Publication Type: Panel Paper
Abstract: In Mexico, public expenditures on education as a share of GDP is one of the lowest when compared to other OECD countries. This has placed enormous pressure on the government to try to increase public funds for this purpose. International organizations and pundits alike have suggested that the government should follow through this recommendation. However, public expenditures on education as a share of total government expenditures is among the highest when compared to other OECD countries. This latter figure indicates that the government is placing an important effort to fund public education. Yet, when disaggregating the distribution of public expenditures on education by educational level (primary, secondary, tertiary), Mexico is investing a disproportional share of its educational budget on tertiary education, leaving aside fewer resources for primary and secondary education. Shall the government spend more or spend it more evenly among educational levels?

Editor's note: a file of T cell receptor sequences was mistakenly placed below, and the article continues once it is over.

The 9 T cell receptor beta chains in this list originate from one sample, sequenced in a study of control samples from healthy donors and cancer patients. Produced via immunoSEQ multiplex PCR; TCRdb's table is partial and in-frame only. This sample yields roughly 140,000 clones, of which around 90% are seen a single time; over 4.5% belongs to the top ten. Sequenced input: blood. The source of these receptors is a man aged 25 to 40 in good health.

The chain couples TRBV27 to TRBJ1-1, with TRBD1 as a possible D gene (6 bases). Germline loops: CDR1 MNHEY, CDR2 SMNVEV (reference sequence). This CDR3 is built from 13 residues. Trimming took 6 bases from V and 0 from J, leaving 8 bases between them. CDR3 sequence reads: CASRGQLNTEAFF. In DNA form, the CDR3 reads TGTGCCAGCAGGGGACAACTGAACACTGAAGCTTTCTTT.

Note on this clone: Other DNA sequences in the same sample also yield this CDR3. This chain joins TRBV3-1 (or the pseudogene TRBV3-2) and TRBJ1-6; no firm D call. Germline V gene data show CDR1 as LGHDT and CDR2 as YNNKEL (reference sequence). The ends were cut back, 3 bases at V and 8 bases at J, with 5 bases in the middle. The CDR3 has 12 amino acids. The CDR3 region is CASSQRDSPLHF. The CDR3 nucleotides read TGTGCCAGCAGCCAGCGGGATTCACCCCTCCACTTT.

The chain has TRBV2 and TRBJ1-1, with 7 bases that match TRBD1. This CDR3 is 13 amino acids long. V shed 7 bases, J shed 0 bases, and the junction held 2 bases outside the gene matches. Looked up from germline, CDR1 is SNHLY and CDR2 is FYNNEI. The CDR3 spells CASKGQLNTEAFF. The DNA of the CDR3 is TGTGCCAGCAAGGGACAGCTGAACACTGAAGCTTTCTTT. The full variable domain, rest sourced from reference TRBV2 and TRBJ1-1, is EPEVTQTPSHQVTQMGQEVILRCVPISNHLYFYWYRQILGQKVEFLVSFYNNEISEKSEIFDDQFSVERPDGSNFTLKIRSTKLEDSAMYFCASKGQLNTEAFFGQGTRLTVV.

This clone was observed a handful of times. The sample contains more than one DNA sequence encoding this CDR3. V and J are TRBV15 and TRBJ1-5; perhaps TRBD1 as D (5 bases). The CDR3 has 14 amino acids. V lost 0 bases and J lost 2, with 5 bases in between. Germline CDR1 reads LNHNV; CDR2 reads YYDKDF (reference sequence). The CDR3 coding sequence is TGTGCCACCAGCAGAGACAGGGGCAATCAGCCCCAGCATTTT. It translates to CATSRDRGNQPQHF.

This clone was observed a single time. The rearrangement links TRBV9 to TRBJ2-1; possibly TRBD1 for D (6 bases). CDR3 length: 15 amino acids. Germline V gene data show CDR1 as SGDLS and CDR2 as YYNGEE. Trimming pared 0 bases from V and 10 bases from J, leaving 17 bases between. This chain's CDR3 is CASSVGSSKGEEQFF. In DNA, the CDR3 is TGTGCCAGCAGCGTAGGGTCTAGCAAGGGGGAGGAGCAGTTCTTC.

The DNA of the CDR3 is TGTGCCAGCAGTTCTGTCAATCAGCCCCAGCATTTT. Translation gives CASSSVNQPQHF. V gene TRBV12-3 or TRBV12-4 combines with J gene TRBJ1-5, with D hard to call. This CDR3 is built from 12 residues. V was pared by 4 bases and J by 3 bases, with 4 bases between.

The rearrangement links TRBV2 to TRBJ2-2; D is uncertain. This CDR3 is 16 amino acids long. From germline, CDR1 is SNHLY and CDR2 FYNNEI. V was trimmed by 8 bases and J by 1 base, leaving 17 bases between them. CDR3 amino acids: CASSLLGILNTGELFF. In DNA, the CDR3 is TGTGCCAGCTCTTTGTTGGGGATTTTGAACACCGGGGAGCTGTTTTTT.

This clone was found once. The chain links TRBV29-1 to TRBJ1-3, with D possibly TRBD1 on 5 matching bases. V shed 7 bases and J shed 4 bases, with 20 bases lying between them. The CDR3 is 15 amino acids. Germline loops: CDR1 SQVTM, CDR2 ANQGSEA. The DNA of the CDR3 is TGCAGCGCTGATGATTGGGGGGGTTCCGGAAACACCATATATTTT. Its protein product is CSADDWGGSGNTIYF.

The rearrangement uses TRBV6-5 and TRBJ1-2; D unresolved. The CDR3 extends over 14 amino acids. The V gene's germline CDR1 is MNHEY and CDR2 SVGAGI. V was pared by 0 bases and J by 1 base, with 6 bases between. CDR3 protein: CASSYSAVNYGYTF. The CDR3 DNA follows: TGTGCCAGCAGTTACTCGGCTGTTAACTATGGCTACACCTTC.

Trying to spend more and better in public education raises several normative questions regarding the burden of these additional resources. Who is supposed to pay for it? Is it politically feasible to increase taxes or to increase the public deficit to pursue this goal? Who will win and who will lose if the government suddenly redistributes public resources more evenly among educational levels?

This paper will first attempt to estimate the gap between an “optimal” and current levels of total public expenditures on education for the next 20 years. It will argue that completely closing the gap would mean either an unsustainable deficit or a politically infeasible increase in taxes. Likewise, redistributing public funds more equally among educational levels may prove to be politically challenging as well. For instance, cutting universities’ budgets to favor primary education would very likely result in a revolt. Finally, this paper will try to estimate whether it is possible to compensate those who will lose for more and better expenditures on public education.